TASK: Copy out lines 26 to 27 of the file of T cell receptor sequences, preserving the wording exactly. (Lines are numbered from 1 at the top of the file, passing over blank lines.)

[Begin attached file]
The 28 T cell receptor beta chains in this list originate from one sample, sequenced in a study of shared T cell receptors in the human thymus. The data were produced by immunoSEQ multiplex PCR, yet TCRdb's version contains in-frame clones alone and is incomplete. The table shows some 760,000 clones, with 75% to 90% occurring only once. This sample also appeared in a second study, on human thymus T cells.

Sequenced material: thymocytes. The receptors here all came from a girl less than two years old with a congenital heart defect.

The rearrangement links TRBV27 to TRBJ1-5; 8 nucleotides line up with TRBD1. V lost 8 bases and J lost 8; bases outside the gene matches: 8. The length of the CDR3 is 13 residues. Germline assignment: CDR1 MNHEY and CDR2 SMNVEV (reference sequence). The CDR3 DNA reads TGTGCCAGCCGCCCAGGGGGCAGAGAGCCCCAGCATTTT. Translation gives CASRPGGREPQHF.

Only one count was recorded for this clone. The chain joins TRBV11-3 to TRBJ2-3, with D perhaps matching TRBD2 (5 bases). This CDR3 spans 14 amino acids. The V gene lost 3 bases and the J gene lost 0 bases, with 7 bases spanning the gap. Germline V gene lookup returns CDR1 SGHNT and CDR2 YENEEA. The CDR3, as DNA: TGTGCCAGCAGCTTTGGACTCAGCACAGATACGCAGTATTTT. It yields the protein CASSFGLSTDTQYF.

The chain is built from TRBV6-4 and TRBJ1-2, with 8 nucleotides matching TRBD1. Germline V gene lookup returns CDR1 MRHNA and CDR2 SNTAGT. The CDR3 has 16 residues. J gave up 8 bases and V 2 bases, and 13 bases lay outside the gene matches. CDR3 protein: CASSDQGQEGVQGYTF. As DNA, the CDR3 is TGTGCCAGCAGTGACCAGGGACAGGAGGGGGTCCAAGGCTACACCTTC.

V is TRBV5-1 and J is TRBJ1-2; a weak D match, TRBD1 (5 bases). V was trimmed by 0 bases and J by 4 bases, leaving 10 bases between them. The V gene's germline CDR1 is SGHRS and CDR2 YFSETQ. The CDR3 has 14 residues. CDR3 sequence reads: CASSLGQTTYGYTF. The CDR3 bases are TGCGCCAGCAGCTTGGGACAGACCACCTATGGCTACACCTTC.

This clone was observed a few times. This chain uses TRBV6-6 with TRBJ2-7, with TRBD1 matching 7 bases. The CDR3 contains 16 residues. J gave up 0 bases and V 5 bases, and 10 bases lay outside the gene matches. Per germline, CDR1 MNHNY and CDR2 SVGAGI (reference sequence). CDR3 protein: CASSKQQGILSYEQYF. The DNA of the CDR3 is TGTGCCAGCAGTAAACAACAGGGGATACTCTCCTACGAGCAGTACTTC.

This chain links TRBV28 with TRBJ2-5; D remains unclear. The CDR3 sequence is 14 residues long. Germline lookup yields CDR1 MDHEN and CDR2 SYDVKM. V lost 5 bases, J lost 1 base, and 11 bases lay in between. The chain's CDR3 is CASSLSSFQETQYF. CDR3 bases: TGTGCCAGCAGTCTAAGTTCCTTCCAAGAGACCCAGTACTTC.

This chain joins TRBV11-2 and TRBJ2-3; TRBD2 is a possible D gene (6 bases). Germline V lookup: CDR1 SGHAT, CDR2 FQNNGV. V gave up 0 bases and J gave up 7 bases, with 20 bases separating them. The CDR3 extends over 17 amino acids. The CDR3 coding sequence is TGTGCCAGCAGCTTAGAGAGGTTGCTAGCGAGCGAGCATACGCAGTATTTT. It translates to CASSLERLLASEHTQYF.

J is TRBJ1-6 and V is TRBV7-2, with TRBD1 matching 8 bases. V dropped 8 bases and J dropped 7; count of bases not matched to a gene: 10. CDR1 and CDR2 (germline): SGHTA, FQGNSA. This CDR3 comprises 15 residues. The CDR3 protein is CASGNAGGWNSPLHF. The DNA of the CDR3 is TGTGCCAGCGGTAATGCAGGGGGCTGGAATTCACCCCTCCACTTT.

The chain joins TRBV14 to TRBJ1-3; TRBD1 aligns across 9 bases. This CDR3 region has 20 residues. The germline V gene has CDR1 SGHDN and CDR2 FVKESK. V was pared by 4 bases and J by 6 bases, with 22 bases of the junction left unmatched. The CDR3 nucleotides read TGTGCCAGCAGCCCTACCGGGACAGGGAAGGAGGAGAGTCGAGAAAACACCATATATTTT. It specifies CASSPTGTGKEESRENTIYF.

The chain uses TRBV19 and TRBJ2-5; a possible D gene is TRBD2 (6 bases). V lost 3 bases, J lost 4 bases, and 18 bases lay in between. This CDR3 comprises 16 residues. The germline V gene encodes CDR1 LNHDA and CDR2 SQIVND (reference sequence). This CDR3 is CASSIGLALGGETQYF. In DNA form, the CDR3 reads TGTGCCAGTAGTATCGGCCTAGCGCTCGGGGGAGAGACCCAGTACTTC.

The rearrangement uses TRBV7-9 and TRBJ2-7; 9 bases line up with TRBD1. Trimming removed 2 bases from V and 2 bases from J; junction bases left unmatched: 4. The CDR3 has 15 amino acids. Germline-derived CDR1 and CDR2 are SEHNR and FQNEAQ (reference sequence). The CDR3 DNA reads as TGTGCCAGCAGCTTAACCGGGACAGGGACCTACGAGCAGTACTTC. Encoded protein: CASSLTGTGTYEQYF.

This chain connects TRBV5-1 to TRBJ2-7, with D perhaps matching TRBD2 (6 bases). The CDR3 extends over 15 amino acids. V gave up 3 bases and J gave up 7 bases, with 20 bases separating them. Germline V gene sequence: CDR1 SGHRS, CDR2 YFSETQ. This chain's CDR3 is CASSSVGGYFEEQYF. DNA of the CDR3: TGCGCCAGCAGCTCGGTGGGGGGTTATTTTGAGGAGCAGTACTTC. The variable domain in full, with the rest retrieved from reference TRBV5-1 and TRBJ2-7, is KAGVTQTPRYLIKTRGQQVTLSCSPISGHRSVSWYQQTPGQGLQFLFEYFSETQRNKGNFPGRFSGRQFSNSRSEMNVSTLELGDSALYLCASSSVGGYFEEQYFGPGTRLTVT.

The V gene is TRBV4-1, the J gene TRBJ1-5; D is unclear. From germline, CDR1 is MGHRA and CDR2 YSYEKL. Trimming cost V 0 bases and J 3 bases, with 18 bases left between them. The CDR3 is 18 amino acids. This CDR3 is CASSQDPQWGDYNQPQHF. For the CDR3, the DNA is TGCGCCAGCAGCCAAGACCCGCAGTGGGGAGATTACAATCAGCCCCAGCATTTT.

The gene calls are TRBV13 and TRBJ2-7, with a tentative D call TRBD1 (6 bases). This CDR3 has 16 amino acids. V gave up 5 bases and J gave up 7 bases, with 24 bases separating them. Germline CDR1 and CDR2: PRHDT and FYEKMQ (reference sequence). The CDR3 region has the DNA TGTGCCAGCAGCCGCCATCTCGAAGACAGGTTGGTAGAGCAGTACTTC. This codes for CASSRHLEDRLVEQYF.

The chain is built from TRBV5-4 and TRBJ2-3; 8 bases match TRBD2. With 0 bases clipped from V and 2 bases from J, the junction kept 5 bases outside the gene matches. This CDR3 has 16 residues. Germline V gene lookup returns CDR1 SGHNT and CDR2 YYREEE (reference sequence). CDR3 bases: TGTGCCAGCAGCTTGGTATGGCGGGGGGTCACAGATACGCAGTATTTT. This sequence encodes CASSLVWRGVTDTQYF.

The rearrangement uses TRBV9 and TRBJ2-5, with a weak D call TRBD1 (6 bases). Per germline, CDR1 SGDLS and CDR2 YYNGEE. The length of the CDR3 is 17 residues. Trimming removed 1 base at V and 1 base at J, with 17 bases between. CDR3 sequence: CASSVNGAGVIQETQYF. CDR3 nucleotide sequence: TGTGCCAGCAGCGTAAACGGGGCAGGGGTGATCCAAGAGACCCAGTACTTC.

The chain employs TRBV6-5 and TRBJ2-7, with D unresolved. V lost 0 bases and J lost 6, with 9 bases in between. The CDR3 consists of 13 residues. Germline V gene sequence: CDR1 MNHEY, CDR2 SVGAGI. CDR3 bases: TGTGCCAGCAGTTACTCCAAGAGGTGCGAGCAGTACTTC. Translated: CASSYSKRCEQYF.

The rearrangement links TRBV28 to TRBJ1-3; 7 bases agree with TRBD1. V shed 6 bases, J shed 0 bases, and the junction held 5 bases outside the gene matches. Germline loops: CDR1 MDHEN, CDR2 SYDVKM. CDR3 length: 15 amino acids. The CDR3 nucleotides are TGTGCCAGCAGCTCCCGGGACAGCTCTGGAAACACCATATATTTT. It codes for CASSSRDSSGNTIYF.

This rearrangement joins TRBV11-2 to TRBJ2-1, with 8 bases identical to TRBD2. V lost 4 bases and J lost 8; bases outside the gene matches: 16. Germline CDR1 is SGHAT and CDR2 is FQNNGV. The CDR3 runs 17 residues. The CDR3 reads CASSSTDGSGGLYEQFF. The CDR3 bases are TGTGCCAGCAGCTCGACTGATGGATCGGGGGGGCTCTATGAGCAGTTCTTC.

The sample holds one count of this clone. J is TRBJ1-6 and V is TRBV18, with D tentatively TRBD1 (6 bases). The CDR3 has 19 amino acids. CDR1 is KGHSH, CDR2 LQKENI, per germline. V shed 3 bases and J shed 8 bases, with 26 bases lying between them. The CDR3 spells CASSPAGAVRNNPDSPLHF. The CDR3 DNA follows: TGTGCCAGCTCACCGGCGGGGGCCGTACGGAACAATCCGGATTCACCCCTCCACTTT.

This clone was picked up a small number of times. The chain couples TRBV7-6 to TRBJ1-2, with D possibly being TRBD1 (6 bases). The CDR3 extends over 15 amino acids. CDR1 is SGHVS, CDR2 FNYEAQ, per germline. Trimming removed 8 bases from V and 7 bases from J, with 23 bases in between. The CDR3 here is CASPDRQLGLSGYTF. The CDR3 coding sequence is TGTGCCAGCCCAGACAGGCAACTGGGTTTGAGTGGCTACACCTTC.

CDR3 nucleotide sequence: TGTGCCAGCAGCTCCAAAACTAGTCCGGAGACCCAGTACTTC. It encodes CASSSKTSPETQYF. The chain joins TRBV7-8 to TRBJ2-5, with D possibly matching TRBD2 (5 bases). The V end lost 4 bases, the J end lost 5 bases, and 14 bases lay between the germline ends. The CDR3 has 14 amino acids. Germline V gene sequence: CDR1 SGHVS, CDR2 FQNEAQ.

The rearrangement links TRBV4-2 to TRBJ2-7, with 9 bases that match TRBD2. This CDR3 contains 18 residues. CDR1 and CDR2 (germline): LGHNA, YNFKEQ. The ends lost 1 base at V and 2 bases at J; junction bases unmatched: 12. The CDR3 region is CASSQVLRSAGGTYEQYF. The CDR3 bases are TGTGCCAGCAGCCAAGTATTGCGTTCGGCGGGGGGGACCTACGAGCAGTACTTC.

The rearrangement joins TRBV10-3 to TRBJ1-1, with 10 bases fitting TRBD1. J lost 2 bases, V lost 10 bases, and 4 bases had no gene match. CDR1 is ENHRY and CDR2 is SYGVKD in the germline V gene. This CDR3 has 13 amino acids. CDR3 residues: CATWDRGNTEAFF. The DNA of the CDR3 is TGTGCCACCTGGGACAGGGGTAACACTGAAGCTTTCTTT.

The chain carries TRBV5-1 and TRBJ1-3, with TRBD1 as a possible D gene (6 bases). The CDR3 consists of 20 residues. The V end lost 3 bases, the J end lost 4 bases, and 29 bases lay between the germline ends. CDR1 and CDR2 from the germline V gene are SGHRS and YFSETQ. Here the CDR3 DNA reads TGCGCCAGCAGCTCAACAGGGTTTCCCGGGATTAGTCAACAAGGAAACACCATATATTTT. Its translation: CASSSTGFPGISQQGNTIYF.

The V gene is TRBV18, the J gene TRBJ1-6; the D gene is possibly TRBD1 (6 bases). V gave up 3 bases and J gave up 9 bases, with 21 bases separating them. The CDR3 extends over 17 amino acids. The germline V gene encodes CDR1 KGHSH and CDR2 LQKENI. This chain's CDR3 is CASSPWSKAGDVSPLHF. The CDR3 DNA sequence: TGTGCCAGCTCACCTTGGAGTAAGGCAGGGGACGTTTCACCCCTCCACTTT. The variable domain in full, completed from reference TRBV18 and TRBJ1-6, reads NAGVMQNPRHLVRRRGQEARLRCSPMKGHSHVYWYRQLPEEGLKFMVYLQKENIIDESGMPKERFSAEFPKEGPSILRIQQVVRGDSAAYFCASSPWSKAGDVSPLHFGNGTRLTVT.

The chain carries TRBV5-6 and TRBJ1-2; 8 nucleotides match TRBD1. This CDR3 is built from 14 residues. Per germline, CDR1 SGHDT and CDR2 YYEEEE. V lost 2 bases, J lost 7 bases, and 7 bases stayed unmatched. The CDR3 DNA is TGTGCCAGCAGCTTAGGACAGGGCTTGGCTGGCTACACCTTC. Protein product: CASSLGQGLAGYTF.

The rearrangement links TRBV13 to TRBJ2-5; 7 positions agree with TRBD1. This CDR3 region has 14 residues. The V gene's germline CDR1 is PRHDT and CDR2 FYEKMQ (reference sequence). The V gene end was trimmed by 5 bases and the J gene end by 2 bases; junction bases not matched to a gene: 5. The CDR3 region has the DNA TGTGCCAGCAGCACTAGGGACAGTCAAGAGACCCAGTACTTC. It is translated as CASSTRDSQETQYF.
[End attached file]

The rearrangement joins TRBV10-3 to TRBJ1-1, with 10 bases fitting TRBD1. J lost 2 bases, V lost 10 bases, and 4 bases had no gene match. CDR1 is ENHRY and CDR2 is SYGVKD in the germline V gene. This CDR3 has 13 amino acids. CDR3 residues: CATWDRGNTEAFF. The DNA of the CDR3 is TGTGCCACCTGGGACAGGGGTAACACTGAAGCTTTCTTT.

The chain carries TRBV5-1 and TRBJ1-3, with TRBD1 as a possible D gene (6 bases). The CDR3 consists of 20 residues. The V end lost 3 bases, the J end lost 4 bases, and 29 bases lay between the germline ends. CDR1 and CDR2 from the germline V gene are SGHRS and YFSETQ. Here the CDR3 DNA reads TGCGCCAGCAGCTCAACAGGGTTTCCCGGGATTAGTCAACAAGGAAACACCATATATTTT. Its translation: CASSSTGFPGISQQGNTIYF.